UASC firms up ten ultra large vessels at Hyundai Heavy

The United Arab Shipping Company (UASC) and Hyundai Heavy Industries today firmed up ten of the 17 letters of intend for new container ships, which the carrier signed at the South Korean yard earlier this year.

The Kuwait-headquartered carrier converted into firm orders five of its six loi’s for +18,000 teu vessels and five of its ten loi’s for +14,000 teu ships. UASC thus retains options for one more +18,000 teu unit and another five +14,000 teu vessels.

Since UASC has increased its cooperation with the Chinese carrier CSCL in recent years, and since CSCL placed orders for five 18,400 teu ships in May, the UASC quintet and the CSCL ships are expected to be intended for a joint Far East to Europe loop of the two carriers.

Between them, CSCL and UASC would dispose of a fleet of ten similarly-sized superjumbos. This number would rise to 11 if UASC decides to convert its final option at Hyundai. The number of ships would allow the carriers to fully staff one weekly ultra-large service on the Asia to Europe trade lane.

The CSCL ships are scheduled to come on stream from late 2014 and the UASC vessels are scheduled for delivery in 2015.

The five +14,000 teu ships that UASC firmed up are also scheduled for delivery in 2015. They will add to a fleet of nine 13,296 teu ships that UASC ordered at Samsung in 2008. Originally scheduled for delivery in 2010, many of these ships were deferred by up to two years and the final unit did not come on stream until May 2012.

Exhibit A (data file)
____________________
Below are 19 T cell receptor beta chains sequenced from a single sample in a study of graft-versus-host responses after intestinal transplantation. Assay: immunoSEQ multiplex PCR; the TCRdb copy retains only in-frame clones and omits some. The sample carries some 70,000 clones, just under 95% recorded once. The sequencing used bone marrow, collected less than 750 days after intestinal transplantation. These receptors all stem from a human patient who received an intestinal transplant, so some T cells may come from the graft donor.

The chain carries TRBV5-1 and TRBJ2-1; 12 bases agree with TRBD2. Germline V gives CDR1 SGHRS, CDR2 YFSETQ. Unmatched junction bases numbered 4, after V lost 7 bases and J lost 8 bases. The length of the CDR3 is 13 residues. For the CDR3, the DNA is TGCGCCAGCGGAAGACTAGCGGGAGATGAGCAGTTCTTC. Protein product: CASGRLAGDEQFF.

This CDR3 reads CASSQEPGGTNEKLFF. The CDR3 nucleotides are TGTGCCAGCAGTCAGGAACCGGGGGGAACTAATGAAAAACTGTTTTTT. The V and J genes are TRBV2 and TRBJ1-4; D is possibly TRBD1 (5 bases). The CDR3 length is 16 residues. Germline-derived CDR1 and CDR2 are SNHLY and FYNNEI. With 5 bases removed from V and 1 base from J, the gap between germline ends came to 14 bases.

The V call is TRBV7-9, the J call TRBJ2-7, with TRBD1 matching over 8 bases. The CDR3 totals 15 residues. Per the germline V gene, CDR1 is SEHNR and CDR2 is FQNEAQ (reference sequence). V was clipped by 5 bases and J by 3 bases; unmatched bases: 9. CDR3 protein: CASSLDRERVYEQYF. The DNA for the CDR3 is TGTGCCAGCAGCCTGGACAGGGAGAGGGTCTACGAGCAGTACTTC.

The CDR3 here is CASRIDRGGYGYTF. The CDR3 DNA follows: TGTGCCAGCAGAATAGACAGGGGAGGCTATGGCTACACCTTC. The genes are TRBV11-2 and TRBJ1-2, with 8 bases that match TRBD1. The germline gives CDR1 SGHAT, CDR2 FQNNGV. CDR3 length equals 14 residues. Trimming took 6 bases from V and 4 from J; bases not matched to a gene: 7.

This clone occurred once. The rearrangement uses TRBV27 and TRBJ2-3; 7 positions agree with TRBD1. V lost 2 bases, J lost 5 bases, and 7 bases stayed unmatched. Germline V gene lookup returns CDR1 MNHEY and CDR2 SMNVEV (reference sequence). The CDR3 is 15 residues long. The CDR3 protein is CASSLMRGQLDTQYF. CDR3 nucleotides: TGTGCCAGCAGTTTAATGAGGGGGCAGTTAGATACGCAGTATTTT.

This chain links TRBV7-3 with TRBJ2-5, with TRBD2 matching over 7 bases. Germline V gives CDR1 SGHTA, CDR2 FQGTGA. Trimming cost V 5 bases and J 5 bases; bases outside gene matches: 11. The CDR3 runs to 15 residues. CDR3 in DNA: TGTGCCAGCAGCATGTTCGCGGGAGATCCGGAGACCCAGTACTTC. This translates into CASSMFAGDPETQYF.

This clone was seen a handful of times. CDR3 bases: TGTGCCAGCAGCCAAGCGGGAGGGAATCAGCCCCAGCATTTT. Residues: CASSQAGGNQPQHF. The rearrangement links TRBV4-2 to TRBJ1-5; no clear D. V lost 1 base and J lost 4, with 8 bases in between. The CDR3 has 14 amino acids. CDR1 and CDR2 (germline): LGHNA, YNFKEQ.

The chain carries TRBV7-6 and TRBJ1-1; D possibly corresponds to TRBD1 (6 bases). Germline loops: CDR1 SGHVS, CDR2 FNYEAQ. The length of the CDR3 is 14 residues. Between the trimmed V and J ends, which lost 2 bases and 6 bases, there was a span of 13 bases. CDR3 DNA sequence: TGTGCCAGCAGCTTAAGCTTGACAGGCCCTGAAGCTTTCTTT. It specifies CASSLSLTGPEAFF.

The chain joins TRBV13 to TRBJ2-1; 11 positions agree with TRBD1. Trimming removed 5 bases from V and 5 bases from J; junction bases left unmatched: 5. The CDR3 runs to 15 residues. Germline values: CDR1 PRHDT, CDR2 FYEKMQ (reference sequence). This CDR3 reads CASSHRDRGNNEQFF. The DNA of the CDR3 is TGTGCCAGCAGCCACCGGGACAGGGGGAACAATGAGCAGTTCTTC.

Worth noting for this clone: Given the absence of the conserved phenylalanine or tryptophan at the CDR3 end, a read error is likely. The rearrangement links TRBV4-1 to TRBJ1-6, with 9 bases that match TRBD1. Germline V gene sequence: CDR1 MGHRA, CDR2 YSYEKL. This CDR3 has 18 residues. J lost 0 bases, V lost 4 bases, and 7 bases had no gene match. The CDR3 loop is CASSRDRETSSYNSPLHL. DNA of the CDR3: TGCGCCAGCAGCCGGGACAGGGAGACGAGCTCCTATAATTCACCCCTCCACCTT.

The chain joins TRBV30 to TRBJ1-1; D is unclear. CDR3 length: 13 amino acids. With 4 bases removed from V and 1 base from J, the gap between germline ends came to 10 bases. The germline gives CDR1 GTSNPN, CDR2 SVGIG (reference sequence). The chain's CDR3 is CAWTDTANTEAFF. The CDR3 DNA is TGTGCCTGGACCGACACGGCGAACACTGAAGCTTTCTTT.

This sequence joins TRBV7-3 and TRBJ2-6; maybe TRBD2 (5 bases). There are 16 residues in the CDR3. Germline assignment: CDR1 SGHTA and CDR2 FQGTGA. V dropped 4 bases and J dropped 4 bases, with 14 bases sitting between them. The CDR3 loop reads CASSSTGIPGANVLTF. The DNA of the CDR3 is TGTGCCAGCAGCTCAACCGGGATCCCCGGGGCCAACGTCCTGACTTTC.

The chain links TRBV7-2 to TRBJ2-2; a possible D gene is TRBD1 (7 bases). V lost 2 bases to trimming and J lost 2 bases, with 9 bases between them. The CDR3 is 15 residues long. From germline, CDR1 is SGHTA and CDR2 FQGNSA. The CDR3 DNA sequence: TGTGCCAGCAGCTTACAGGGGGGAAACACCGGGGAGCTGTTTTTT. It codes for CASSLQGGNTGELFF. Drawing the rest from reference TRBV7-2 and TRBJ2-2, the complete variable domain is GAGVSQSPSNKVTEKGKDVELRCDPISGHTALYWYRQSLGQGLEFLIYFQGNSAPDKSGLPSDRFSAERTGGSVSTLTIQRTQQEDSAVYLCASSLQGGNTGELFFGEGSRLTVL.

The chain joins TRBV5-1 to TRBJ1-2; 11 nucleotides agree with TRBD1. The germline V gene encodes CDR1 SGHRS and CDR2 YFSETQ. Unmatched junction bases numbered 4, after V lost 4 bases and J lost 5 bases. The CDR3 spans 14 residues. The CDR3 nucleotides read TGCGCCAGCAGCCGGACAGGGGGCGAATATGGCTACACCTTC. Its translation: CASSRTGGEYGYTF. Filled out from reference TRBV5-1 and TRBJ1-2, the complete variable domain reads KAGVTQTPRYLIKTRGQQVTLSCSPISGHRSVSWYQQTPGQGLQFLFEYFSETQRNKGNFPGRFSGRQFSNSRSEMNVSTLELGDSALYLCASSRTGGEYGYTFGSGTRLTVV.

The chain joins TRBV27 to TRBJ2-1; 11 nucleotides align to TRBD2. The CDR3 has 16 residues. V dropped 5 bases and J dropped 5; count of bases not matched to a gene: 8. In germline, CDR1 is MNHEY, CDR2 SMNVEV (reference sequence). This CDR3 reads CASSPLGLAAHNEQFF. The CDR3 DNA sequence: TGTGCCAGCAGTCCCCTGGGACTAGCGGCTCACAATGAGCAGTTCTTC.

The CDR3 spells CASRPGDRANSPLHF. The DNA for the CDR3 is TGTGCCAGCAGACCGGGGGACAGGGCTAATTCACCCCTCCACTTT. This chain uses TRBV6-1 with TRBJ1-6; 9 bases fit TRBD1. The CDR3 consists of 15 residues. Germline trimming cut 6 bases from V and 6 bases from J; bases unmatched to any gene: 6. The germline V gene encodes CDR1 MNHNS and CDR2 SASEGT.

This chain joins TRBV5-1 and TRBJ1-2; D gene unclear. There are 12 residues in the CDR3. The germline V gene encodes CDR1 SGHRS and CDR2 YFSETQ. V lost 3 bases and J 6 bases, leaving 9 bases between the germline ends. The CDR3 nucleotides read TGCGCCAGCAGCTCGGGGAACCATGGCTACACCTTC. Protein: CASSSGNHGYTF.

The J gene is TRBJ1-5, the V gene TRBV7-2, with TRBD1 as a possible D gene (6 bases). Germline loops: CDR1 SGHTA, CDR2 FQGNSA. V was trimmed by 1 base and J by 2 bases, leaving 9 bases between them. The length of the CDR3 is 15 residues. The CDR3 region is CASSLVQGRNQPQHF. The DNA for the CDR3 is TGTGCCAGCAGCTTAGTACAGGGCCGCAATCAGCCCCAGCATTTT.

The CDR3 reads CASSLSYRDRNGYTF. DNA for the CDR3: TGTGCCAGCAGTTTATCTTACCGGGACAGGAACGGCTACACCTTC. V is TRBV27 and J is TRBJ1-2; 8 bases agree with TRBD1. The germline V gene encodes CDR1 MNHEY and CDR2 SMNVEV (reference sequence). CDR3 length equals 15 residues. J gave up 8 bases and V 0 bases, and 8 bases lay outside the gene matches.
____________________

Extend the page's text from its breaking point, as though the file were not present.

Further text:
Unlike UASC’s first set of jumbo vessels, which were still designed in a pre-slow steaming environment, the new ships will be custom-built slow-steamers with bulkier hulls and smaller main engines to increase efficiency.

UASC also revealed that its latest newbuildings will be designed for easy conversion to natural gas propulsion. This means that the ships’ engines will be able to burn both heavy fuel oil and natural gas and that the design allows the retroffitting of LNG tanks. Once a sufficient number of ports will offer LNG bunkering infrastructure, and once there is a business case for natural gas as ship fuel, the ships can be converted accordingly ‘within a few weeks’.

On an interesting side note, UASC recently mentioned capacities for its newbuildings that differ slightly from the teu intake figures circulated in official releases. In an interview, company CEO Jorn Hinge referred to the newbuildings as 18,800 teu and 14,500 teu units. This would make UASC’s  super jumbo quintet the largest container ships in the world: Some 530 teu bigger than Maersk Line’s tripe-E class jumbos – the current record holders.

USAC will pay a total of USD 1,389 million for the ten ships, which suggests a price of about USD 154 million for each of the +18,000 teu ships and about USD 124 million for the +14,000 teu units.

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